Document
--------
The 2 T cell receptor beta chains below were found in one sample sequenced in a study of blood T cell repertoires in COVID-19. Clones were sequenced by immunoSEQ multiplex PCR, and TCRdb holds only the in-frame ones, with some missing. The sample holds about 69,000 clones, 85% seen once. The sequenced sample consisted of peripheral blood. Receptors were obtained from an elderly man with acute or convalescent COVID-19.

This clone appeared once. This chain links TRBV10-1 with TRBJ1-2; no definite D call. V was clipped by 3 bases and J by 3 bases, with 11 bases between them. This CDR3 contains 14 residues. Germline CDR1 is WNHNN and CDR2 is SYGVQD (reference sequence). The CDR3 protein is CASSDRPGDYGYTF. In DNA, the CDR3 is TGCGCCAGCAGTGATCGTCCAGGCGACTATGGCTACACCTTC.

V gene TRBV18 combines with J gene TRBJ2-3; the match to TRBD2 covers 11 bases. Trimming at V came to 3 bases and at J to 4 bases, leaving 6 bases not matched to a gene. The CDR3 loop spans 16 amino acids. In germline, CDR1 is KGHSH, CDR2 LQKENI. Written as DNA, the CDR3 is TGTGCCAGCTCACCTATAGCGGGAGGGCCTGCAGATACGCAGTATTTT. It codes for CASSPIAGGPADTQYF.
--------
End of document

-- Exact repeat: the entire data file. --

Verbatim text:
The 2 T cell receptor beta chains below were found in one sample sequenced in a study of blood T cell repertoires in COVID-19. Clones were sequenced by immunoSEQ multiplex PCR, and TCRdb holds only the in-frame ones, with some missing. The sample holds about 69,000 clones, 85% seen once. The sequenced sample consisted of peripheral blood. Receptors were obtained from an elderly man with acute or convalescent COVID-19.

This clone appeared once. This chain links TRBV10-1 with TRBJ1-2; no definite D call. V was clipped by 3 bases and J by 3 bases, with 11 bases between them. This CDR3 contains 14 residues. Germline CDR1 is WNHNN and CDR2 is SYGVQD (reference sequence). The CDR3 protein is CASSDRPGDYGYTF. In DNA, the CDR3 is TGCGCCAGCAGTGATCGTCCAGGCGACTATGGCTACACCTTC.

V gene TRBV18 combines with J gene TRBJ2-3; the match to TRBD2 covers 11 bases. Trimming at V came to 3 bases and at J to 4 bases, leaving 6 bases not matched to a gene. The CDR3 loop spans 16 amino acids. In germline, CDR1 is KGHSH, CDR2 LQKENI. Written as DNA, the CDR3 is TGTGCCAGCTCACCTATAGCGGGAGGGCCTGCAGATACGCAGTATTTT. It codes for CASSPIAGGPADTQYF.